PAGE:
December 2019: Threshold
As per usual, my mid-month blog fell to the wayside regardless of my good intentions. A few ideas have been percolating in my cranium lately. So I have chosen one that ties in with the ending of a year—in fact, a decade—and the beginning of another, full of hope and possibilities.
Sometimes our hopes are crushed when we feel abandoned or unsupported. Humans are the only species (that I am aware of) who have an amazing array of coping strategies to handle dashed hopes. Depending upon our upbringing, personalities, life experiences and the like, our strategies fall upon a spectrum of helpful to harmful.
Most of our strategies are developed in childhood—and we keep using them well into adulthood or when they cease to be beneficial (whichever comes first). It takes a particular self-awareness to be able to note when a behaviour or thought pattern no longer works for us and adapt a new coping skill.
A common strategy to cope with disappointment is referring to ourselves as stupid, foolish, idiotic, crazy, or deficient in some way. This anger-turned-inward protects us from the reality of the humanness around us. It “saves” precarious relationships. As children, our minds haven’t acquired the ability to rationalize or take a step back to say, “My parents did they best they could with what they had; or They are under a lot of strain right now.” Nor do we as children have the ability to separate ourselves from the drama or chaos that rightfully belongs to others. Therefore, our child minds by default take the blame, “There must be something wrong with me. That’s why my parents are yelling.”
This carries with us into adulthood. So when faced with disappointment, our default coping mechanism is to assume we are deficient in some way—that is why we are unsupported, abandoned, etc. We believe we are wrong.
So as we approach the threshold of a new year and another decade, it provides an opportunity to stop berating ourselves. Chaos is chaos. Disappointment is disappointment. It does not mean we are wrong or deficient or undeserving of better. It means we are human. And for many of us, that includes going against the grain or holding unpopular beliefs.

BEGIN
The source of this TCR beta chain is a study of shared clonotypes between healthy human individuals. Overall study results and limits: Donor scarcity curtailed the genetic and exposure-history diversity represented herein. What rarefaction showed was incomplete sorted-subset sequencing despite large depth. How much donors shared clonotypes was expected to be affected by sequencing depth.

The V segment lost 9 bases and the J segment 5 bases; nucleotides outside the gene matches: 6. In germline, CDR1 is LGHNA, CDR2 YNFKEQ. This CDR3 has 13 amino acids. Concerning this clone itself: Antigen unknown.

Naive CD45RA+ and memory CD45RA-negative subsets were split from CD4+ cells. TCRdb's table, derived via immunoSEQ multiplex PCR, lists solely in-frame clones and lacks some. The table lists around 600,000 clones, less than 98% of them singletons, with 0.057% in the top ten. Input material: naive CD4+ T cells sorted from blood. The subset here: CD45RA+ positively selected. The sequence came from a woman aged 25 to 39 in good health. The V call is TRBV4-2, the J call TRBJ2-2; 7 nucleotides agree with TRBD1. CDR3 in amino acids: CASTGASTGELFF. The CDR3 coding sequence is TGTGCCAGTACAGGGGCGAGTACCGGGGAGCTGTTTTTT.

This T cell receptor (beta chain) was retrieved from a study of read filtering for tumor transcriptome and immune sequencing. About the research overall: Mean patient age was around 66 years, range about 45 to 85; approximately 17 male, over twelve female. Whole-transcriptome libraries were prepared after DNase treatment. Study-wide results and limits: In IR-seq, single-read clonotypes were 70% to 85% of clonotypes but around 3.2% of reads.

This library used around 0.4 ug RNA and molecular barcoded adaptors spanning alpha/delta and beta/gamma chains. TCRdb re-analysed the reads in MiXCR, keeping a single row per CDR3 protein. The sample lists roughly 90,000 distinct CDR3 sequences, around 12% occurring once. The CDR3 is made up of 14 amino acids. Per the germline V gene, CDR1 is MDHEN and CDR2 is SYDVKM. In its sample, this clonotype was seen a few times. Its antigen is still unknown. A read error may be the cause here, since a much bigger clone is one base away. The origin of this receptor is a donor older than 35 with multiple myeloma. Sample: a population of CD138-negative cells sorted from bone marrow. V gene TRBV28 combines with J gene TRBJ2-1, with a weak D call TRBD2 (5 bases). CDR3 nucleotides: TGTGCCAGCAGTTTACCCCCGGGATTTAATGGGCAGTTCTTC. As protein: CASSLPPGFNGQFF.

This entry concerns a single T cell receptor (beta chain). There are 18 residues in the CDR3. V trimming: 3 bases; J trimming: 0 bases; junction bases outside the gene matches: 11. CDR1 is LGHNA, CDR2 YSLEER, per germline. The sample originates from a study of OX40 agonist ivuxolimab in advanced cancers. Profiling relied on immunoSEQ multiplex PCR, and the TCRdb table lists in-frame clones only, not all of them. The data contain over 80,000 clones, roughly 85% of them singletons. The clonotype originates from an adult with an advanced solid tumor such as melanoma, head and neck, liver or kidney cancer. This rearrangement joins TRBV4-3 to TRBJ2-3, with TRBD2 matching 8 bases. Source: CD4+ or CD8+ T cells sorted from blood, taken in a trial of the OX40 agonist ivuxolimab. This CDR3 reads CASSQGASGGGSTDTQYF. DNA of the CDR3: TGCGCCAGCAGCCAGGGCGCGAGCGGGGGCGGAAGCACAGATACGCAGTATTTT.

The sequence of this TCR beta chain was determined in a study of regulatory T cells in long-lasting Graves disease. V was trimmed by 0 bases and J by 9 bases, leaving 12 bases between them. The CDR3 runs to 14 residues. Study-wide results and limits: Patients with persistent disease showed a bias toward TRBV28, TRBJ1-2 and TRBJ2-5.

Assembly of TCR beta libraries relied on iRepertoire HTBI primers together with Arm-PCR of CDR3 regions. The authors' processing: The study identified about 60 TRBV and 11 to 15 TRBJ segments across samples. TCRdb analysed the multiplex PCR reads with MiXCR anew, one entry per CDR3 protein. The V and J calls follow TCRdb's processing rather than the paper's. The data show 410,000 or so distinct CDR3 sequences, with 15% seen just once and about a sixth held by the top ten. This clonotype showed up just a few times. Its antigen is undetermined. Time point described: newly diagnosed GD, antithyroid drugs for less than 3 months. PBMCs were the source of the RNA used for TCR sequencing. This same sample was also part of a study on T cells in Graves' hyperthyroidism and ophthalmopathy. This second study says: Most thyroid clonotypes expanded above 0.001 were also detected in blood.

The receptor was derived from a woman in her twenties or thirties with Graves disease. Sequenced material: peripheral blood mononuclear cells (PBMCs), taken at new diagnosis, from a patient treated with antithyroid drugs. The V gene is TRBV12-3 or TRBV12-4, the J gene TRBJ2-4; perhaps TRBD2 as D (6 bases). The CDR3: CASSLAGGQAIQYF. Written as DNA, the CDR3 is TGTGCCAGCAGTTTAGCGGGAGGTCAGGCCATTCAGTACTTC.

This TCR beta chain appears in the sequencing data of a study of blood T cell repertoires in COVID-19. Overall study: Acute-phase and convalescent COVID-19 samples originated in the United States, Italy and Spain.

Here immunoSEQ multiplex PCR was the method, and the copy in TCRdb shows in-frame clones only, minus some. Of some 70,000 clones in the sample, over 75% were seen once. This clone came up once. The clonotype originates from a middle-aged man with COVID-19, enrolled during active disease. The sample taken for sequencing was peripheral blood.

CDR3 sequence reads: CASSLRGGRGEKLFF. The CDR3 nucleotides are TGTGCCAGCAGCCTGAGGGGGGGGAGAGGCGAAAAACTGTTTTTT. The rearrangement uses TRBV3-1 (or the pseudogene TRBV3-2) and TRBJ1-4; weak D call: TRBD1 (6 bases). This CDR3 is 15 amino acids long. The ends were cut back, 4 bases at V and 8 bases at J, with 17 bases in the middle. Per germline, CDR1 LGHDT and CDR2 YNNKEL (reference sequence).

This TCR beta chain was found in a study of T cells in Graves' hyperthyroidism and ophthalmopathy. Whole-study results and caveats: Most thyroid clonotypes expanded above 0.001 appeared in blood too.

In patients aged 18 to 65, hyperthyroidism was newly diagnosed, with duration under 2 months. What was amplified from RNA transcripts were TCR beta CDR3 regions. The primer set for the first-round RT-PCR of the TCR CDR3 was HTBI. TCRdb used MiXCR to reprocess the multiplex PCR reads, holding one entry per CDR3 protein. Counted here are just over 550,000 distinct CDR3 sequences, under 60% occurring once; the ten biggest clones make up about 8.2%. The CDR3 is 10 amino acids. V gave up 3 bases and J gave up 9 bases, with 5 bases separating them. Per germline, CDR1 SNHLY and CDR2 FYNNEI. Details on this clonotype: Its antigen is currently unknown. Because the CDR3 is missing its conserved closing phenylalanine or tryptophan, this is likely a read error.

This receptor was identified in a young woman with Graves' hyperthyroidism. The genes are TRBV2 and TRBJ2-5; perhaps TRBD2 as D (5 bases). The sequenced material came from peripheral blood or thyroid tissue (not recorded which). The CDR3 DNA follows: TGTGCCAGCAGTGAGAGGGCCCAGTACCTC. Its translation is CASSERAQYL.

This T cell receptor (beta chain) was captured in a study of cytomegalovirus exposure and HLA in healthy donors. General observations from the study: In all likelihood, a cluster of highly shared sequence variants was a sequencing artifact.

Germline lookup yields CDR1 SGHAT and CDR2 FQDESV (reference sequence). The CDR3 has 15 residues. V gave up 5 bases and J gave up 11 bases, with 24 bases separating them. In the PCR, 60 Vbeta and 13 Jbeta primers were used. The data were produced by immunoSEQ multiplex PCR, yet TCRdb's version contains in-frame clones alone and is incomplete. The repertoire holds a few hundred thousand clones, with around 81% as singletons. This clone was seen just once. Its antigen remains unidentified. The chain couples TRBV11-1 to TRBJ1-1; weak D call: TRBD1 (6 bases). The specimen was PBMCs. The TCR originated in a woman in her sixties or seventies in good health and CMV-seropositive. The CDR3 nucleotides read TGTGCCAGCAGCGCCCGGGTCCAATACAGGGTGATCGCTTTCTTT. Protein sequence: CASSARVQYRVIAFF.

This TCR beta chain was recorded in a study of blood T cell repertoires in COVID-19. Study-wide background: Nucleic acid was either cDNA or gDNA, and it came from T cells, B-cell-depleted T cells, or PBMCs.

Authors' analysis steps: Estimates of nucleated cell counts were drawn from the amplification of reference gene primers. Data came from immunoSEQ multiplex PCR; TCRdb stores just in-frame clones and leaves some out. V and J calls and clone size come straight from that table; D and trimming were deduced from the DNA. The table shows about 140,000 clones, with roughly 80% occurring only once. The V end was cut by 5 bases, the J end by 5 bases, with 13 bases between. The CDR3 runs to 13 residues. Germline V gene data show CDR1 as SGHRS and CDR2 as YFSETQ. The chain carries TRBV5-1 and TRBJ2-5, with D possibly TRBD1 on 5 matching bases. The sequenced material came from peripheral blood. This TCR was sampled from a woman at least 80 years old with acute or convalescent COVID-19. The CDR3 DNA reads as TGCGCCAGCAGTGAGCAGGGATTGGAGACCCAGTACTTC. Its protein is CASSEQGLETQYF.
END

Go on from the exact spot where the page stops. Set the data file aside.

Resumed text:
Maybe we think or feel more deeply than others; so when we opt for simplicity, it sharply contrasts with those who need to be the centre of attention or who thrive in the over-stimulating realm of social media. It takes courage to be able to say, “No, not for me,” when faced with the barrage of shallow connectivity or following the status quo.
It can be disappointing, even lonely, when our requests for simplicity are ignored, denied, or denigrated by the promoters and/or supporters of excess or by those who simply refuse to rock the boat. They’d rather go with the flow than risk capsizing. And then there is the whole FOMO crowd: Fear Of Missing Out.
We CAN’T have it all. We WILL miss out on certain things in favour of others. And sometimes our choices wont’ be the popular ones. We WILL lose out because something bigger and better has usurped our simplicity and tranquility. Grief, loss, disappointment are all part of life. Without them, we would be incapable of appreciating love, joy, and contentment.
The antidote to coping strategies like FOMO and self-abasement is to discover what we hold dear—and make choices consistent with those values. Then we will be better able to grieve our losses and embrace our joys, knowing that both contribute to a full life, and to discard our fears of deficiency and missing out.
Whether we skim the surface or dive deeply into life, may 2020 be a year of building healthy coping skills for whatever the next decade holds.